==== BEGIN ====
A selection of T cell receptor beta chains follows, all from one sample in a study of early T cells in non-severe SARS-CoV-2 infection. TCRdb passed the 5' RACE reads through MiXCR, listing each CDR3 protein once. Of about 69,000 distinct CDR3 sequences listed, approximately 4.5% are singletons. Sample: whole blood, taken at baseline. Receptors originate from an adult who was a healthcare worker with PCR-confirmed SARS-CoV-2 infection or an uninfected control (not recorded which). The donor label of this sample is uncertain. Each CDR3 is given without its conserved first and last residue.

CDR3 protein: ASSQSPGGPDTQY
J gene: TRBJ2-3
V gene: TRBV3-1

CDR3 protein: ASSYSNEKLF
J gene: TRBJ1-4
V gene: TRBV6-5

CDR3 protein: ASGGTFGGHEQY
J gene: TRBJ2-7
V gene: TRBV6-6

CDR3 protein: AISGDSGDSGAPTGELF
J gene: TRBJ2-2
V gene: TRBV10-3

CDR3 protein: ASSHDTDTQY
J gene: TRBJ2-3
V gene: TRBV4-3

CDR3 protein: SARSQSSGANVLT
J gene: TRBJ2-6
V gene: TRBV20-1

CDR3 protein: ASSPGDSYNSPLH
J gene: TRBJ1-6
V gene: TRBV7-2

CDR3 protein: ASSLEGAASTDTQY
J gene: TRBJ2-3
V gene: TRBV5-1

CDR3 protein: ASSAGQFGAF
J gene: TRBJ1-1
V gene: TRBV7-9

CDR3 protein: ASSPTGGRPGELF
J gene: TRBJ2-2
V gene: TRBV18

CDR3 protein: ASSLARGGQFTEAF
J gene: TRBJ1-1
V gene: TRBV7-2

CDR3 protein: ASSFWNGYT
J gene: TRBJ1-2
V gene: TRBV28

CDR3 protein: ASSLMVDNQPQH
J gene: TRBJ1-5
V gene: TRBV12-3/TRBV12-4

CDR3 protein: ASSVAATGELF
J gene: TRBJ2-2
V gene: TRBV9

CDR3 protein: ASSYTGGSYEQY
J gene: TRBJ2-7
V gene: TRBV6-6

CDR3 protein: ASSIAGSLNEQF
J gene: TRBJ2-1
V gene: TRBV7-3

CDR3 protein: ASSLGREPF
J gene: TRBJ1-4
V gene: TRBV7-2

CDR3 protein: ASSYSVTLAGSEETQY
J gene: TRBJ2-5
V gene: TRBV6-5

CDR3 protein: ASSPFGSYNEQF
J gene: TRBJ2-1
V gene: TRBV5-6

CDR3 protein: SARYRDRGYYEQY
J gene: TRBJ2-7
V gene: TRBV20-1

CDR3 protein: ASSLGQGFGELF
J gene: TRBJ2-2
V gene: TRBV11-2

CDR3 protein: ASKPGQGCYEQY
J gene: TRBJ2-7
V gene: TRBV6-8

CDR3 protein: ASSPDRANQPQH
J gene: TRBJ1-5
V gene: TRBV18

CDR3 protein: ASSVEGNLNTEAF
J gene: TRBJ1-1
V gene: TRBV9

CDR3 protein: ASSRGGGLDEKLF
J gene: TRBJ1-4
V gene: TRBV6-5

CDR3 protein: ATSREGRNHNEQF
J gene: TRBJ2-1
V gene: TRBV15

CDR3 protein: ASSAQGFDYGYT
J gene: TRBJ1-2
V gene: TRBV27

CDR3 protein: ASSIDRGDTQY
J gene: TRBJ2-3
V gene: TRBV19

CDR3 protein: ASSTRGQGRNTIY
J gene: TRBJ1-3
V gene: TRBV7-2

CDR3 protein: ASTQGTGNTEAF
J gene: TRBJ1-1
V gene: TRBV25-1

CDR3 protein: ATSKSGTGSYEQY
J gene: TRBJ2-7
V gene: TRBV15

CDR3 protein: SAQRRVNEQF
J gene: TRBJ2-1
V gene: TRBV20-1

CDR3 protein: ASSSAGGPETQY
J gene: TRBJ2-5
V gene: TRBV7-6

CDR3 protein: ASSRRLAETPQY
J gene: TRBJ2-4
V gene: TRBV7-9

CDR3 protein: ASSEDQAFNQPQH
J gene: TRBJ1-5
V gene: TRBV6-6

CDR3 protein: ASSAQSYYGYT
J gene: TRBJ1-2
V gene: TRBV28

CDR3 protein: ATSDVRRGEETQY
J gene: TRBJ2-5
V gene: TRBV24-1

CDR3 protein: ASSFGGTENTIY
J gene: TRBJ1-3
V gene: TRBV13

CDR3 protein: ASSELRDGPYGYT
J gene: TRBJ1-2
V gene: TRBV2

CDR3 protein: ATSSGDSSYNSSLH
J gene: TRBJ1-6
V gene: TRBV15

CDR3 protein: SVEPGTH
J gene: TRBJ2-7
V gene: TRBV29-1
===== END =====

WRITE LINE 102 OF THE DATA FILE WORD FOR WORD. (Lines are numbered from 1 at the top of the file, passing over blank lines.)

J gene: TRBJ2-4